With the broad stroke of a paddle to the beat of a drum, dozens work in unison to move across the glassy waters of Castaic Lake’s lower lagoon.
Every Sunday morning, paddlers of all ages, sizes and experience levels gather on the lakeshore, placing what appears to be an oversized canoe into the water and embarking on their dragon boats.
Dragon boat racing is a testament to true teamwork, as a team of 20 paddlers must work together for the boat to move.
“They say once you paddle, you’ve made 20 friends because you’re all (paddling) together … that’s the cool part,” said Paul Lin, the Castaic dragon boat team’s captain.
The sport dates back 2,500 years to China and supporters say it’s now one of the fastest-growing water sports in the world.
“It’s a sport for all ages,” added Drew Perez, team manager. “We have toddlers, kids all the way up… I paddled with someone that’s 85 years old.”
Dragon boat racing came to Castaic Lake in August 2015 after Dr. Howard Chen of the Long Beach dragon boat team donated a couple of boats, helping to kick-start the local club.
“We were trying to do more cultural outreach … (and) get different types of recreation, especially at the lakes,” said Hayden Sohm, who was deputy director of the Los Angeles County Department of Parks and Recreation at the time.
It was Chen who challenged Sohm to create a dragon boat program in northern L.A. County, as there was already one in Long Beach and at the Santa Fe Dam, with the county then stepping up to buy additional boats after the team was formed.
“It’s turned out really well, and the thing that’s really cool about it is the diversity of our team,” added Sohm, who joined the team himself after retiring. “We’ve got such a cool group of people, all age groups, all nationalities.”
Team Dragon Eyes calls Castaic Lake home. The team’s name pays homage to its home lake, as the Indian word Castaic means vision, while its dragon emblem is even made in the shape of the upper lake.
Through the pandemic, the team pivoted to using OC1, a one-man outrigger canoe, to accommodate for physical distancing, which allowed the team to continue getting together on the water.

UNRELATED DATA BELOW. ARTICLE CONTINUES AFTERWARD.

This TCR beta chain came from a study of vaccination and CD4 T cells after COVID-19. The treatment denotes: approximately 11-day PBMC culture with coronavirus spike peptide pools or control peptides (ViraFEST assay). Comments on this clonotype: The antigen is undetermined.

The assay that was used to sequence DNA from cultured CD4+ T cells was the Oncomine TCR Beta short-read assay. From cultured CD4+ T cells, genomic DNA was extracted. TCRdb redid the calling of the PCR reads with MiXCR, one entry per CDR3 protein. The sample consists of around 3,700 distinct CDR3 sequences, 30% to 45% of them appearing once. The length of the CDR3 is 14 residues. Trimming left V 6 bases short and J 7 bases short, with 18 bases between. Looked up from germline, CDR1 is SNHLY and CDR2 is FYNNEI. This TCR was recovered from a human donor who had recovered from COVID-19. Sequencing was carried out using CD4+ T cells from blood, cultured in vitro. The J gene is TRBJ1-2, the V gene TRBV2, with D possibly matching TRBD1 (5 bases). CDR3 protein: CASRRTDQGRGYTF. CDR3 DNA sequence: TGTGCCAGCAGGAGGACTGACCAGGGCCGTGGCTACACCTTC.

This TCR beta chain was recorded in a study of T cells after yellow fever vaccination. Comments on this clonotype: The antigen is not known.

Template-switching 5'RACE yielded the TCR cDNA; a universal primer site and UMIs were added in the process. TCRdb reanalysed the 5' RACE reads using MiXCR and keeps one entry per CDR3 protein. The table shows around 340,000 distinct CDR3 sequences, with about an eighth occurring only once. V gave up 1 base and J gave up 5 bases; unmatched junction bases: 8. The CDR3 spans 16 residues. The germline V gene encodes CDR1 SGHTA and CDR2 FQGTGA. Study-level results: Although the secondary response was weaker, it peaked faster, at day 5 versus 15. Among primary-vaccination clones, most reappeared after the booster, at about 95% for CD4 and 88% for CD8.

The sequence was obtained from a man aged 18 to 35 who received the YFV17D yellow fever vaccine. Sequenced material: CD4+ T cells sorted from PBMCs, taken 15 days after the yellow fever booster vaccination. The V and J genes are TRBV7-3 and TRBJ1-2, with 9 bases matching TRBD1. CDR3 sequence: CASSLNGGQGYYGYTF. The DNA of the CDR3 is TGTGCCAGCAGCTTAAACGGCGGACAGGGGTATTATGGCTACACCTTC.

It was around that same time that some of the team’s members decided to take their paddling a step farther, choosing to train to join the U.S. national team, which worked out perfectly as they had to use the OC1s for their time trials.
“It was really tough because we had no idea how to use the OCs when we first started — it’s a whole different animal,” head coach Rey Pascua said.
Pascua only started paddling in 2017, but his passion quickly grew, and soon, he found himself training at least two hours, sometimes four, every day.
“We were here like every morning,” Pascua added. “It took a lot of hard work, a lot of dedication.”
Their hard work seemed to have paid off, as four members of the Castaic team ended up making the 30-person team out of more than 200-300 applicants nationally.
Among those who made the national team is 14-year-old Varun Prakash, who, as the team’s drummer, also did time trials, which he said involved a lot of training, but was worth it.
“It keeps the tempo of the boat to let everyone know how to go,” Prakash said of drumming.
Prakash trained hard to make the team, shaving almost a minute off his time through practice.
For Prakash, it’s the social aspect that drew him in, and he has since found his passion for the sport.
“I have a lot of friends here, and it’s super fun to bond with people and paddle together,” he added.
Throughout the year the Castaic Lake Dragon Boat Club hosts events, including an Easter egg hunt, which became an annual occurrence after gaining popularity, allowing participants to search for “eggs” both on and off the water.
Additionally, the club hosts an annual Dragon Boat Festival, which they hope to bring back next year.
The Castaic Lake Dragon Boat Club accepts paddlers of all ages and sizes, from beginners to experts, and meets Sunday mornings at Castaic Lake’s lower lagoon, located at 32132 Castaic Lake Drive. For more information, visit castaiclakedragonboat.com or email [email protected].